They have been found guilty of murdering 18 Bengali intellectuals
Two fugitive Jamaat-e-Islami leaders have been awarded the death sentence by a Bangladesh war crimes tribunal for murdering country’s top intellectuals during the Liberation War in 1971.
Pronouncing the verdict on Sunday, chairman of the International Crimes Tribunal-2, Justice Obaidul Hassan, said all 11 charges levelled against Chowdhury Mueen Uddin and Ashrafuzzaman Khan by the prosecution had been “proved beyond doubt”.
The two have been found guilty of torture and murder of nine prominent Dhaka University professors, six eminent journalists and three leading doctors. As per their plan to cripple the nation’s secular intellectual backbone, the Al Badr members, led by the duo, kidnapped and murdered these intellectuals at the fag end of the nine-month-long war, in December 1971.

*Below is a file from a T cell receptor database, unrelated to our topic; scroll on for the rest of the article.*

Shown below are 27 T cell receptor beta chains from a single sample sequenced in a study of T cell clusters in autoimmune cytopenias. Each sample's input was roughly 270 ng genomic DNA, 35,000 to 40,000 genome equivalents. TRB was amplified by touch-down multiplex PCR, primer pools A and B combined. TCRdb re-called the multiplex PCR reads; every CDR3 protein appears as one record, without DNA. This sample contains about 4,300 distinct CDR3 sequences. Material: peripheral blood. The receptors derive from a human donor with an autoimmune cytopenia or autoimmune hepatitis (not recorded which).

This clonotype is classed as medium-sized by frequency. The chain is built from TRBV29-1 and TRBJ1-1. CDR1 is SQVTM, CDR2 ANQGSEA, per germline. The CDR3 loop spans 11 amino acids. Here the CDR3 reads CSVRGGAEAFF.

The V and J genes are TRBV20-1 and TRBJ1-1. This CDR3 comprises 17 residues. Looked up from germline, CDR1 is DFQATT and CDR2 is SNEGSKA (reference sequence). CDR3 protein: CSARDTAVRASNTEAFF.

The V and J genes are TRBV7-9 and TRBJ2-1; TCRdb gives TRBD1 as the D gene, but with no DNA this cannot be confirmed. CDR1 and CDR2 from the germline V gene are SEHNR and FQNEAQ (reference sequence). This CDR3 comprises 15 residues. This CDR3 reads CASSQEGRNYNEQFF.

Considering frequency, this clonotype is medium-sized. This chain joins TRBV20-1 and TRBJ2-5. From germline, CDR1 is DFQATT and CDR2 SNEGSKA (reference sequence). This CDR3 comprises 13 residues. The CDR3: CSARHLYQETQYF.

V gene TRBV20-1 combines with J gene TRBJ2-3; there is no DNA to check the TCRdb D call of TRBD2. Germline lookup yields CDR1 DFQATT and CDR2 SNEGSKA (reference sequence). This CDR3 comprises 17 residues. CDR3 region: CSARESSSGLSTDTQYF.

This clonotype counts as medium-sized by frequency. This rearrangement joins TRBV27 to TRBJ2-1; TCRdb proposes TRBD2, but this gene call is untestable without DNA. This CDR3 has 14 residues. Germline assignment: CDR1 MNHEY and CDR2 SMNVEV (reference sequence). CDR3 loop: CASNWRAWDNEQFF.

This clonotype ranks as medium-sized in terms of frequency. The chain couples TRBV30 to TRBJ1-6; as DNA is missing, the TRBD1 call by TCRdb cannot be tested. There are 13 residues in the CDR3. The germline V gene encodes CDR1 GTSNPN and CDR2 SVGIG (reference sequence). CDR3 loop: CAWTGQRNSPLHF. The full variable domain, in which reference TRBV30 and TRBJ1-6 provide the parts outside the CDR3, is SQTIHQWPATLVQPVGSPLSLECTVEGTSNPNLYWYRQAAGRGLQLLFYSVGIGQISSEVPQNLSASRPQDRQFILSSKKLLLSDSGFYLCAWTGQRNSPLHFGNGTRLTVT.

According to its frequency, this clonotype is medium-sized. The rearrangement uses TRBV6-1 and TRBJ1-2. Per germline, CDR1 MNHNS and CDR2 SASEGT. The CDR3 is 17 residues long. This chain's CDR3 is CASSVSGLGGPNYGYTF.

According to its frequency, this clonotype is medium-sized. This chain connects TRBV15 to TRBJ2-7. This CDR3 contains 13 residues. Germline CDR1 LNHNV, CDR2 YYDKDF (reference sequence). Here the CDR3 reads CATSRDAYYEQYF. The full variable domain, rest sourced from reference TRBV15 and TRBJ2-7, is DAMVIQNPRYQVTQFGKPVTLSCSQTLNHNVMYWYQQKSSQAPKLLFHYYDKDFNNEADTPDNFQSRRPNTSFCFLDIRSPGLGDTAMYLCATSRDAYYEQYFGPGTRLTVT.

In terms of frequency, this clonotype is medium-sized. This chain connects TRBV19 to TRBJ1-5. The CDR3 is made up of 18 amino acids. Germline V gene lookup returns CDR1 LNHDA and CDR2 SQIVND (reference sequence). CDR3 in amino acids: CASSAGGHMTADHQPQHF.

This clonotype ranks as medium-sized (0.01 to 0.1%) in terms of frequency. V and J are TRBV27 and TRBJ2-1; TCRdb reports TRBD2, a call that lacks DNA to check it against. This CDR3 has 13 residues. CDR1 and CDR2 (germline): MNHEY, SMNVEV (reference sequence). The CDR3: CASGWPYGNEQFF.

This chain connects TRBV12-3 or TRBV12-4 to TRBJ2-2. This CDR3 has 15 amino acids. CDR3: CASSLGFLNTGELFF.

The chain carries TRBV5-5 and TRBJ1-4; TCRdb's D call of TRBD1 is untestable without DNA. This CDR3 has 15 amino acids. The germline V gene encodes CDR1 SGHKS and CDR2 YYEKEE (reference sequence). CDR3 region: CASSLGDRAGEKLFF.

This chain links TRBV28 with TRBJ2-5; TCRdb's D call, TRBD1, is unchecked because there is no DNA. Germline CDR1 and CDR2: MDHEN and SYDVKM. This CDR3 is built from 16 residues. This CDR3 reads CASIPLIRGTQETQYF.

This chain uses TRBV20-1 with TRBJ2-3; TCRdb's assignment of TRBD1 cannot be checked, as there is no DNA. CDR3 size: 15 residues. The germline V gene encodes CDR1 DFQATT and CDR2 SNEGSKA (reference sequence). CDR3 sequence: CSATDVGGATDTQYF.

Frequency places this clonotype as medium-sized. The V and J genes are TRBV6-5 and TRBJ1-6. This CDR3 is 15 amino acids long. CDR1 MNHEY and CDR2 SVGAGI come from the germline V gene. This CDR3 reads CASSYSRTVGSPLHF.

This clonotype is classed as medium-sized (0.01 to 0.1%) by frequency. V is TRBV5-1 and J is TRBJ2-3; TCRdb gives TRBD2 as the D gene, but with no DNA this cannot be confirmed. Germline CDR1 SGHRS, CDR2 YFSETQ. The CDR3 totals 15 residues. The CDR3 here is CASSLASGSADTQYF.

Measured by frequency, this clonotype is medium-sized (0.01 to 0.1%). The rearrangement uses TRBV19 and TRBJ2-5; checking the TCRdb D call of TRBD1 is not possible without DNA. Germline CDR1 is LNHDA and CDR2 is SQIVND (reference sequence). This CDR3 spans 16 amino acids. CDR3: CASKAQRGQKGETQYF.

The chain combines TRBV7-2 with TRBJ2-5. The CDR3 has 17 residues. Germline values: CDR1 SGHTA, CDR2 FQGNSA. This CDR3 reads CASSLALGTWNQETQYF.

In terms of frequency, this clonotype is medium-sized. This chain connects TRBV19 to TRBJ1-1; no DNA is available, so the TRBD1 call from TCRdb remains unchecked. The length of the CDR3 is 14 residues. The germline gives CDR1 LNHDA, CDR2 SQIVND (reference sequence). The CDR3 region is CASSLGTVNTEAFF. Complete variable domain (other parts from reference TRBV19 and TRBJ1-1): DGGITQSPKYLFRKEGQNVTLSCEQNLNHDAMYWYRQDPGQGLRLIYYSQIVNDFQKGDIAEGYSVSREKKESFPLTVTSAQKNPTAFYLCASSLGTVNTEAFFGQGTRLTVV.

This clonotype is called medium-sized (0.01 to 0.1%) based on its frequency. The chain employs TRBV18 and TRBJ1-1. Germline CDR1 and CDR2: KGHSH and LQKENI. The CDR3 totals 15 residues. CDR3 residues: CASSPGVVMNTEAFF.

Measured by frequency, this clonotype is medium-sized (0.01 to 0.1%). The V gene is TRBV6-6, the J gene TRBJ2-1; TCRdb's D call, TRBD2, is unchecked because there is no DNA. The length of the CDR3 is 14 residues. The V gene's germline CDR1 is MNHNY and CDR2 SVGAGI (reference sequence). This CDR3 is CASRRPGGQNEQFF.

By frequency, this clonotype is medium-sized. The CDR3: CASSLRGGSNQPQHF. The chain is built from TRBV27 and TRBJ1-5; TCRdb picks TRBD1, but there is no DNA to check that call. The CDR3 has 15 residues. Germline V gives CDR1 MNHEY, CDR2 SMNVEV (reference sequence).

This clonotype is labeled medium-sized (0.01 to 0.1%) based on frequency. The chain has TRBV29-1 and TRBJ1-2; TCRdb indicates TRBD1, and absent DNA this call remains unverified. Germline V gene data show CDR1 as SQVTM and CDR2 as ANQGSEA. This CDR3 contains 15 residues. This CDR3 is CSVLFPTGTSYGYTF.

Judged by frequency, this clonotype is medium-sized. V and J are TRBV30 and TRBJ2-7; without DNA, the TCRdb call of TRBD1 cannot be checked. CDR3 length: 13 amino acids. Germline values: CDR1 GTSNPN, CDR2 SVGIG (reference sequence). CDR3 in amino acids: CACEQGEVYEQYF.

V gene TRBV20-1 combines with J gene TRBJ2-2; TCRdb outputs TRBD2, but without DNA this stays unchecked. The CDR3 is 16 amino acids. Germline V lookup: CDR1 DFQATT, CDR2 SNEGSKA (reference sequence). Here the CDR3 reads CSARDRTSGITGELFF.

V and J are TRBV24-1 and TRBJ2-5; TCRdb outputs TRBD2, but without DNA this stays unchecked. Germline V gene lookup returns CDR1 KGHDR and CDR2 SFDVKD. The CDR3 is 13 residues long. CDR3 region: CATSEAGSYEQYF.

The special tribunal said the death sentence would be executed after the arrest or the surrender of the convicts.
This is the ninth verdict in the war crimes trial by the two tribunals initiated four decades after the birth of Bangladesh.
Chowdhury Mueen Uddin was allegedly the ‘operation in-charge’ of the infamous Al Badr gang which was formed with direct involvement of the Jamaat-e-Islami that had violently opposed Bangladesh’s independence. He is now in London where he has made his name as a religious leader. Apart from serving as the chairman of Tottenham Mosque, he became director of Muslim spiritual care provision in the National Health Service of the U.K., the prosecution said.
Ashrafuzzaman Khan, the alleged ‘chief executor’ of Al-Badr killer gang, is now in New York and has been involved in the conservative Islami Circle of North America.
In its closing arguments, the prosecution said the duo “deserved” capital punishment for the crimes “they had committed” in 1971 while the defence sought acquittals claiming that the prosecution “failed to prove the charges”.